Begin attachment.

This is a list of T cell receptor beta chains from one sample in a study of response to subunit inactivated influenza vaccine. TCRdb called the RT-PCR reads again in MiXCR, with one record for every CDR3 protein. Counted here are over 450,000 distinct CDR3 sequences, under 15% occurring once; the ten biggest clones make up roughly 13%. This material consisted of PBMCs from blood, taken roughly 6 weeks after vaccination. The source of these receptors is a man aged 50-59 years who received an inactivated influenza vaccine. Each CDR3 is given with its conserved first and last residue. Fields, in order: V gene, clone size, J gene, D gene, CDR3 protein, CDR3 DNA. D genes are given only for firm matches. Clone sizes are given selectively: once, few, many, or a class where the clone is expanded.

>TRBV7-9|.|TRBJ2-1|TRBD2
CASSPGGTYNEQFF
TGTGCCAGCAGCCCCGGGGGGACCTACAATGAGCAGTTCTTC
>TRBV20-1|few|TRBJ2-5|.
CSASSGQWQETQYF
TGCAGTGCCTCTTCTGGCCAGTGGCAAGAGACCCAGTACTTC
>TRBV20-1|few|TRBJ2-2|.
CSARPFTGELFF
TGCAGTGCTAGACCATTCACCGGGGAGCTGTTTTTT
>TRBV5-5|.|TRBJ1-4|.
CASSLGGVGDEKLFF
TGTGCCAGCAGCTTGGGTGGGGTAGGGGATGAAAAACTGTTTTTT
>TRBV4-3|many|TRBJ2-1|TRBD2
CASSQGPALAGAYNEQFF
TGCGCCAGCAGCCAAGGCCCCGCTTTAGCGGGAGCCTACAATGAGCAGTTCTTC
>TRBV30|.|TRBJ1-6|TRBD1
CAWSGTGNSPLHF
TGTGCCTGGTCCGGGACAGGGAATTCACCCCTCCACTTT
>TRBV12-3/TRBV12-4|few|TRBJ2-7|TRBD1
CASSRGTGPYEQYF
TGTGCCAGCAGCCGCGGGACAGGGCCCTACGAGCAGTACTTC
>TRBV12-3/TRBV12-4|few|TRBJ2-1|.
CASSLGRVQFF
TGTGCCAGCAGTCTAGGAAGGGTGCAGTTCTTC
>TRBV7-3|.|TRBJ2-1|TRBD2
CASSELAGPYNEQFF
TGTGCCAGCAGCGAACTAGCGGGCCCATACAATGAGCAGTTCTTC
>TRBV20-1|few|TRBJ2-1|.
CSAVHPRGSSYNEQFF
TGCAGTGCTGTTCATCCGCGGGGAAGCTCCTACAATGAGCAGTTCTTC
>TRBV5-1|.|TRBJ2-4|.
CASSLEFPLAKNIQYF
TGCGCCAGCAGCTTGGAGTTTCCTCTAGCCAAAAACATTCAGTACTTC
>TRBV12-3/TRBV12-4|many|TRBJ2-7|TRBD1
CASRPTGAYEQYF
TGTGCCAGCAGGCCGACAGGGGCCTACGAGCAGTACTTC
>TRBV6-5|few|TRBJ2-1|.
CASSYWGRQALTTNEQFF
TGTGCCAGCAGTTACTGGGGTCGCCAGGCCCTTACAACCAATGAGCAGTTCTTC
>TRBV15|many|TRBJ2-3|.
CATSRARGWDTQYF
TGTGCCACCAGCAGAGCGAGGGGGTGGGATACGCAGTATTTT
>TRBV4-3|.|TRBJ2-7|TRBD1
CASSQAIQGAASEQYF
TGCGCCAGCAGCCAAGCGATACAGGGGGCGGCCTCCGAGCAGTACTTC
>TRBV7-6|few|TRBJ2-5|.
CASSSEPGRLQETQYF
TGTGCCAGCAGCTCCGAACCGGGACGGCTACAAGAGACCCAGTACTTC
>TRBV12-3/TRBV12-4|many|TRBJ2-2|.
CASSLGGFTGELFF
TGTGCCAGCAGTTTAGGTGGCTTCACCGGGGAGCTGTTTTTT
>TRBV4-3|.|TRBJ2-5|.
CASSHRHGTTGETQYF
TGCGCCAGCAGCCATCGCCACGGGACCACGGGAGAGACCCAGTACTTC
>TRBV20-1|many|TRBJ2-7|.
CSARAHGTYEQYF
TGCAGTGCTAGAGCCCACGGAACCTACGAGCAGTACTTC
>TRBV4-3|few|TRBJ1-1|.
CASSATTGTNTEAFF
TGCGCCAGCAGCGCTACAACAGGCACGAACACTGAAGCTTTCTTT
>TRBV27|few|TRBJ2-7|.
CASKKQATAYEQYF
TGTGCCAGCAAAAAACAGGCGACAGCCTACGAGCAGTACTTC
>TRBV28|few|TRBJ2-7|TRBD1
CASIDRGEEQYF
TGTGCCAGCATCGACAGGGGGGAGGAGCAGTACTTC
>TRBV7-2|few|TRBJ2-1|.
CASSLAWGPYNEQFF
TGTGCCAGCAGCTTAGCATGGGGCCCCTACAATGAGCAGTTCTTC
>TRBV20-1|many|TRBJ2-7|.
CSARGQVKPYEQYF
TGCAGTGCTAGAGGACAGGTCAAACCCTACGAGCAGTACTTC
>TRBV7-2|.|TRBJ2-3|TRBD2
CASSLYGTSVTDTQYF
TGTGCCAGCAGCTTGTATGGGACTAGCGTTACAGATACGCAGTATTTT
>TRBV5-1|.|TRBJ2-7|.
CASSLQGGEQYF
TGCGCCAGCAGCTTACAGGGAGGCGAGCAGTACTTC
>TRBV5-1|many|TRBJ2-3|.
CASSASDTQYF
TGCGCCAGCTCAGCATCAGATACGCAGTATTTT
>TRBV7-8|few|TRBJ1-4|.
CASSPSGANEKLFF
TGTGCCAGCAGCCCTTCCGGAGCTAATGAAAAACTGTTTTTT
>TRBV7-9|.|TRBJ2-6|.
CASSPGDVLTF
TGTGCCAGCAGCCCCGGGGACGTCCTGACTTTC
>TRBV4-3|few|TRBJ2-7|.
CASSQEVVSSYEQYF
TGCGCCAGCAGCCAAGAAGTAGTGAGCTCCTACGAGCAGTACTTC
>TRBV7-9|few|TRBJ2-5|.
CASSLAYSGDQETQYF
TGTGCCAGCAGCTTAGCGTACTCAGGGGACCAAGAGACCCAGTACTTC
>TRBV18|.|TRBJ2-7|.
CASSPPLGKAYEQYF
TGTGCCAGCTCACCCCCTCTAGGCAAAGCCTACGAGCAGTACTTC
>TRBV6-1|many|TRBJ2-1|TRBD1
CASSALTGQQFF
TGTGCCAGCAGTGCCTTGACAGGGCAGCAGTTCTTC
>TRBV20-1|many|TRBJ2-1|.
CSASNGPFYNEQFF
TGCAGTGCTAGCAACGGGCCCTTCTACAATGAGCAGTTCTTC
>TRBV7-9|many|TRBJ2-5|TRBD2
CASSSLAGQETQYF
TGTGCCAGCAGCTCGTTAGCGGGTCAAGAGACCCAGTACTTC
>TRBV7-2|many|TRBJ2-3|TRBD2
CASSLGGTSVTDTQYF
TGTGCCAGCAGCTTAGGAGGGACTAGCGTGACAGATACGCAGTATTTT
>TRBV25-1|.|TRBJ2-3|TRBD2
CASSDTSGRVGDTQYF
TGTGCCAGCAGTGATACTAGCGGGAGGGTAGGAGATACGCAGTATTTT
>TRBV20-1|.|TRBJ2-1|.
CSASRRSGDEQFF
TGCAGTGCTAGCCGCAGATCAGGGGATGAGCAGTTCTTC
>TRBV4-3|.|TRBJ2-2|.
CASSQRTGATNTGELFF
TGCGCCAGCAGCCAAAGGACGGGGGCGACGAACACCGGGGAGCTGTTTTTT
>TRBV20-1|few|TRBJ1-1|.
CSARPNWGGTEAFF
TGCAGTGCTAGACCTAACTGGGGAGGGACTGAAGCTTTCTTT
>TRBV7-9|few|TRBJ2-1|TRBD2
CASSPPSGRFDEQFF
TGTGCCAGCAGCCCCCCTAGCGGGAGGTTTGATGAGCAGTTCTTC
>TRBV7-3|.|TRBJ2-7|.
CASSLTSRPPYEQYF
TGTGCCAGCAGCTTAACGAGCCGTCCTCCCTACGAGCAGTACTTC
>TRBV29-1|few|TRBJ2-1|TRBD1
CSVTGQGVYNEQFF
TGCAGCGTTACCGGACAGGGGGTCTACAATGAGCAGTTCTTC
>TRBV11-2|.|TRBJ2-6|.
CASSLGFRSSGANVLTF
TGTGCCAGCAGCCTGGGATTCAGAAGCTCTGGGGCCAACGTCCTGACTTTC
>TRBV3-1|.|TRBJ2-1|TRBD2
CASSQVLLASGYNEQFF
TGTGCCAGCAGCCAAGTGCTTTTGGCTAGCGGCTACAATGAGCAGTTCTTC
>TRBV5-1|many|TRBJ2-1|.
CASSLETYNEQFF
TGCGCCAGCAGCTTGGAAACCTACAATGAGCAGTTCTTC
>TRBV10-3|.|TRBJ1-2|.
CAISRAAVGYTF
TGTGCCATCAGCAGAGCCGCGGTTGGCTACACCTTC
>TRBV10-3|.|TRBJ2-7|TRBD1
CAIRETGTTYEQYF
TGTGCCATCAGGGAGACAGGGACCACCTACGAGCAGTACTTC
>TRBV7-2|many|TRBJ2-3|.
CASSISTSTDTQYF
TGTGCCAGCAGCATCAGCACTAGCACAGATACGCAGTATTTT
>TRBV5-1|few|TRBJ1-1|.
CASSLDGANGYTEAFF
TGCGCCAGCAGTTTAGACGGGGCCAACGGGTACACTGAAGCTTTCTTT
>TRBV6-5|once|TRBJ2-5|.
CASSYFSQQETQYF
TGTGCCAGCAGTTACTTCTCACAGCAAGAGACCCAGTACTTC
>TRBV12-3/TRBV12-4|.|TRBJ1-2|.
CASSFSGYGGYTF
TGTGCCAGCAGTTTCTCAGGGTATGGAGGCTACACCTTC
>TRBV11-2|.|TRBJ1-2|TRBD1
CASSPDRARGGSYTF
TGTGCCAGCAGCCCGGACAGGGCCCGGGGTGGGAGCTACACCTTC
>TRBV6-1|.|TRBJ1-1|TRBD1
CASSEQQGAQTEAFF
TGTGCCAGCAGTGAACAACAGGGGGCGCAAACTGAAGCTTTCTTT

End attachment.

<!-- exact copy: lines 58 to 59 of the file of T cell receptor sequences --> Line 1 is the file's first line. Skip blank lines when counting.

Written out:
TGCAGTGCTAGAGCCCACGGAACCTACGAGCAGTACTTC
>TRBV4-3|few|TRBJ1-1|.